I visualized Alice’s record and coldly recited the facts. “You were the only child of Charles and Miriam Lowell.”
The floating sparks flared into small flames, “Stop! You have no right to say their names!”
Paranormal theatrics do not scare me, I continued, “A drunken college boy crashed his corvette into a restaurant where you and your parents were eating. They died and you inherited more money than you could spend in multiple lifetimes. After the drivers’ fraternity mysteriously burned down with him inside, you left town.”
“I had nothing to do with that!” Alice’s grey face was now red, burning bright as I heaped more fuel on the fire.
“You traveled seeking experts in longevity. Eventually you returned home looking twenty years old and never aged, not until the explosion destroyed your house. There is no evidence of a gas leak or other structural defect to blame. The Guardians believe someone used black magic. What do you think?”
Her eyes still blazed, “I would never do anything to end up crippled. Do you think I would look old if there was anything I could do to change it?”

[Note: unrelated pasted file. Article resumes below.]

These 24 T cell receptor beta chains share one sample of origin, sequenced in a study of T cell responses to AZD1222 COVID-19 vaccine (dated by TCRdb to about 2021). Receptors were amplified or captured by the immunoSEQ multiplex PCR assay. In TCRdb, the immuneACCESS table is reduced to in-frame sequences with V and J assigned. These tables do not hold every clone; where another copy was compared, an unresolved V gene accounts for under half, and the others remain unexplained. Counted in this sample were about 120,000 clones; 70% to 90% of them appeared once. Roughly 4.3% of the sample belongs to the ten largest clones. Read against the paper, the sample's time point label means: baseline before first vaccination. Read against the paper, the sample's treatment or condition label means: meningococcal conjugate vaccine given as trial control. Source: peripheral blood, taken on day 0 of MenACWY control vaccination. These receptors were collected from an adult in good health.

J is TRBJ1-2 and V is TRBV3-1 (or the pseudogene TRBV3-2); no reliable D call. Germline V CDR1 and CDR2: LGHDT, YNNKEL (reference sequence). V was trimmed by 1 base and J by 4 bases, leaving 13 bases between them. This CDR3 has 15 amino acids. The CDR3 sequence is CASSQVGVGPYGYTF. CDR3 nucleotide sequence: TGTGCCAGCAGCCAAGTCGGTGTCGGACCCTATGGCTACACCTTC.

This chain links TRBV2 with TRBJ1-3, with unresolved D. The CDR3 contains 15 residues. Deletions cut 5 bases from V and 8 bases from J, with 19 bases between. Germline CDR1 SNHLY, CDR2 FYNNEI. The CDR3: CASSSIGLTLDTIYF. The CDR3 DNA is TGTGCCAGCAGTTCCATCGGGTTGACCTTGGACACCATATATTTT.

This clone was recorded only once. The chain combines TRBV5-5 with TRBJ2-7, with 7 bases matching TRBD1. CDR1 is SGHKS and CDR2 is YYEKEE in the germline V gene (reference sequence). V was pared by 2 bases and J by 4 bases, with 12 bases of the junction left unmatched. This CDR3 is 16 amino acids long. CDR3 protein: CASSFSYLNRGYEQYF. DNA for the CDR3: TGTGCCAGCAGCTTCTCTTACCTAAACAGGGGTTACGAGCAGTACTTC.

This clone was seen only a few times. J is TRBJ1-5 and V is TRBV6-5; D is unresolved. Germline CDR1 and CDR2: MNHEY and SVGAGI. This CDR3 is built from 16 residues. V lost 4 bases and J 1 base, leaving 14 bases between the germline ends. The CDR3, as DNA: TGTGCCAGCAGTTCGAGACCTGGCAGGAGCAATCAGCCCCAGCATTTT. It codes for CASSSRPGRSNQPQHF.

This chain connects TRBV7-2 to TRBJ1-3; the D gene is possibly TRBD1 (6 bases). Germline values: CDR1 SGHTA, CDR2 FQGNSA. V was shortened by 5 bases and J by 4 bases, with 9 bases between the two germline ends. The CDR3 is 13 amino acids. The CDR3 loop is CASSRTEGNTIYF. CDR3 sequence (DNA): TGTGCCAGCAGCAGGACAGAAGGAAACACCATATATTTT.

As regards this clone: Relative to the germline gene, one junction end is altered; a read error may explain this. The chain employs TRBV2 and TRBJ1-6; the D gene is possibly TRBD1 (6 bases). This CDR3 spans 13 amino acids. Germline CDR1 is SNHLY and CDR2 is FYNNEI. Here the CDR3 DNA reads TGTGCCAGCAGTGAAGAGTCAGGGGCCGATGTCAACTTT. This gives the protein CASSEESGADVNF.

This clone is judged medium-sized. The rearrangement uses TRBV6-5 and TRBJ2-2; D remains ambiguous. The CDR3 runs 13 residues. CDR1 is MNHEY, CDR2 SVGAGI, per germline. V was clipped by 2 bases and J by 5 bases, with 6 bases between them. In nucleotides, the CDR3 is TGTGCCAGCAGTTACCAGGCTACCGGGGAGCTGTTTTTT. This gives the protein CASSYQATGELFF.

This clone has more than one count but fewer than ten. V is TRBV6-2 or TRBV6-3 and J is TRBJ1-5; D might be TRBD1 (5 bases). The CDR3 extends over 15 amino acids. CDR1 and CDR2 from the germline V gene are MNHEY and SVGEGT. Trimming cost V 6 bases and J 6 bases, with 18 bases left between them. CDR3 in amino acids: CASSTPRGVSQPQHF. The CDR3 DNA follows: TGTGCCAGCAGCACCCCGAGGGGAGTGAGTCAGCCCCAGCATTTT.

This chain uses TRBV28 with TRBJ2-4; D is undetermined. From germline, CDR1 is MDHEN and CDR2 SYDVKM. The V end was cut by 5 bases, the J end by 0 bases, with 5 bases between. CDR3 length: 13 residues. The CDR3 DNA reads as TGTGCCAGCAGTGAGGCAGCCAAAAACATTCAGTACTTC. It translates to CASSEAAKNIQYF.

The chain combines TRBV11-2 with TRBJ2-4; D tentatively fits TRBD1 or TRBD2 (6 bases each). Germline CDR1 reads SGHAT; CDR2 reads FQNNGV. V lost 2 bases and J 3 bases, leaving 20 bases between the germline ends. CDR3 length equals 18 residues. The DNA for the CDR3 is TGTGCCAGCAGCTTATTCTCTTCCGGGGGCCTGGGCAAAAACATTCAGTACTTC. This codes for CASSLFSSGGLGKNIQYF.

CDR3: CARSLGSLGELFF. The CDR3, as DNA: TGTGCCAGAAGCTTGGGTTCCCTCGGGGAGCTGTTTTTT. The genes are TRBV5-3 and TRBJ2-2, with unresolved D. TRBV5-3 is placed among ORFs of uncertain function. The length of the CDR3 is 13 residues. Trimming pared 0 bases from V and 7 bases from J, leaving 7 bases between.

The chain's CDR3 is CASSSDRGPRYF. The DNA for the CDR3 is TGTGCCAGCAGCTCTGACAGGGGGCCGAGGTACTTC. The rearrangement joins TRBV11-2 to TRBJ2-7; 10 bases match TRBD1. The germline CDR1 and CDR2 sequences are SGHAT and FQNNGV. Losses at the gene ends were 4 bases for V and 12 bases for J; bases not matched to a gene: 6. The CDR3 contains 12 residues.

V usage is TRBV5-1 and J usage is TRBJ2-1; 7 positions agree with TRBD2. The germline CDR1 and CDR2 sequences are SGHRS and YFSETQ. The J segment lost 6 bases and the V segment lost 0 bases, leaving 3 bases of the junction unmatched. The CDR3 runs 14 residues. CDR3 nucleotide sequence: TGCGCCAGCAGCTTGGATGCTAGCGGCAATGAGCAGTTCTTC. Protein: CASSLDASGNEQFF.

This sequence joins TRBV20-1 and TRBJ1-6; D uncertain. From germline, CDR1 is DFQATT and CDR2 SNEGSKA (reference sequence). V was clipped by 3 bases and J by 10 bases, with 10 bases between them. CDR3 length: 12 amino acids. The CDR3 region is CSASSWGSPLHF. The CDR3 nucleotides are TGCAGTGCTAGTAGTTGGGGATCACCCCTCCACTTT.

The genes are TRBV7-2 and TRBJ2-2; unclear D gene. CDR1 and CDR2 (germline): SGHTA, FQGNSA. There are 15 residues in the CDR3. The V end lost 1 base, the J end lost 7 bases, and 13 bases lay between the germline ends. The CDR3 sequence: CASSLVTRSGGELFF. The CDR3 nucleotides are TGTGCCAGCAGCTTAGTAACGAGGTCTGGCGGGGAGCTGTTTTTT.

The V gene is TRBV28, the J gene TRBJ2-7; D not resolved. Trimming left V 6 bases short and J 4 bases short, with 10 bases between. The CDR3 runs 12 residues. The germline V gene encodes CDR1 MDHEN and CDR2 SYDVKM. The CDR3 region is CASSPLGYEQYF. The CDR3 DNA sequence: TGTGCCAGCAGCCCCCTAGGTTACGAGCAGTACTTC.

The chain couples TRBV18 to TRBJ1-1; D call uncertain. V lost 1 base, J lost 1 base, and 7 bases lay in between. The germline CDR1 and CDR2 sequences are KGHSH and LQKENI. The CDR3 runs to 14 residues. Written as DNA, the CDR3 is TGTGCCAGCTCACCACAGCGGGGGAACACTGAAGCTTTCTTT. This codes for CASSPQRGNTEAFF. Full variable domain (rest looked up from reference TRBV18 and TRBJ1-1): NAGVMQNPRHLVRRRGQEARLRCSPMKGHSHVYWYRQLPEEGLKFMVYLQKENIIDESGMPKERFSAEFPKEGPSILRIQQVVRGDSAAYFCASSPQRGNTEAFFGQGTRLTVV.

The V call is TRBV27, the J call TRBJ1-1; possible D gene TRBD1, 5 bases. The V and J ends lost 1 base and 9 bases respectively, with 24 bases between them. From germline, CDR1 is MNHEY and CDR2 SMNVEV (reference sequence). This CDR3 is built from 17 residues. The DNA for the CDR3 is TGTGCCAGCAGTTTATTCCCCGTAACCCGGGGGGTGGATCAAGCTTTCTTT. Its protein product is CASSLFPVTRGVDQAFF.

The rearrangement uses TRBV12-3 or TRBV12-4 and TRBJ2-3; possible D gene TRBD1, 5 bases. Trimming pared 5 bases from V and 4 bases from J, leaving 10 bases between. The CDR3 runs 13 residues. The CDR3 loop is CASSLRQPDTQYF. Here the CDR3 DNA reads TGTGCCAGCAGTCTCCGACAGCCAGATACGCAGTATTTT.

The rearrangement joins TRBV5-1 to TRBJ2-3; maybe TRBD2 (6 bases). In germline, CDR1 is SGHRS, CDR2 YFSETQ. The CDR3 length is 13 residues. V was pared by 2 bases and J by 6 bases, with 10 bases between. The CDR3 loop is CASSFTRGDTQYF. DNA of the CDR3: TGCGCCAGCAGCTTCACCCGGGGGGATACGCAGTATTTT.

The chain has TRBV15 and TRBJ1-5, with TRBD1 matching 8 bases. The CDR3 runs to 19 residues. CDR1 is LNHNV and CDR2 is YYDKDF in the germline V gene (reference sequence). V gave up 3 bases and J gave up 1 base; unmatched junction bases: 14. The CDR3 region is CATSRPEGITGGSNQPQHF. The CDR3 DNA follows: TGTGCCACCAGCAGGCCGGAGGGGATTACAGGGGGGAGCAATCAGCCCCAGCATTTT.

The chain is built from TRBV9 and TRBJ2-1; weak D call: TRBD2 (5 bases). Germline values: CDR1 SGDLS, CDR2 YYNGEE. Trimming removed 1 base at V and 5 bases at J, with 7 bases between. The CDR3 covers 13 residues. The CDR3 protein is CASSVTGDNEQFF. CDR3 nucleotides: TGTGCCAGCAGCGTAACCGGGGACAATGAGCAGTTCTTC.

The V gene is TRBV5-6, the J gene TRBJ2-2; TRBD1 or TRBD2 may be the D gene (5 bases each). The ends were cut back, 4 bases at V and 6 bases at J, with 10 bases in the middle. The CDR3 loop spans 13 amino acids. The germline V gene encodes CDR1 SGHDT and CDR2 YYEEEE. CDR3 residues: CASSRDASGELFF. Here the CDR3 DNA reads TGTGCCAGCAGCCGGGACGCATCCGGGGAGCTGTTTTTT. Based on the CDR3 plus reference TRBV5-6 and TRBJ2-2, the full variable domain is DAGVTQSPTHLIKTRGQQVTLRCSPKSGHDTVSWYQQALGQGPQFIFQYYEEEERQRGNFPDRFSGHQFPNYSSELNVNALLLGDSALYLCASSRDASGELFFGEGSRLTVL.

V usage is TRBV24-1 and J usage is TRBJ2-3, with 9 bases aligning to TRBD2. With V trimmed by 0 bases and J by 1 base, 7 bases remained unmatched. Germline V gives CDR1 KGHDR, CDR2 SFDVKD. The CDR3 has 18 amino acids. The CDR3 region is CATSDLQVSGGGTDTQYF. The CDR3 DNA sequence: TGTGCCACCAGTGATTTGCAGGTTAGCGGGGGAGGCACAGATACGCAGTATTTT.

I allowed disgust to show on my face, “Were you working black magic and lost control?”
“No! Not all my clients wear white hats, but I am not a black witch.”
One of my talents is reading auras. I can tell if someone is lying. I hid the shock that Alice was telling the truth. Her aura burned with the pain of reliving her parents’ death and sincerity.
Why does it surprise me that the Guardians are right and that I am wrong, again?
Alice was not stupid. She knew I was holding back. She did not expect me to believe her and wondered what my next step would be. She decided on a new tactic, either to gain information or to get rid of me. “Be useful; get me a pot of hot water for tea and a lot of pain medication.”
I stood and walked to the door. “Ordering me around is a waste of breath and a really bad idea. If you need something, use the call button. The staff here will take good care of you. Try something new for you; try to behave.”
Alice spoke when I opened the door, “Stone, change the bandage on your shoulder. Your energy leaked onto my chair.”
Damn, witches, they always get the last word. Sometimes, it is easier to kill something than to save it.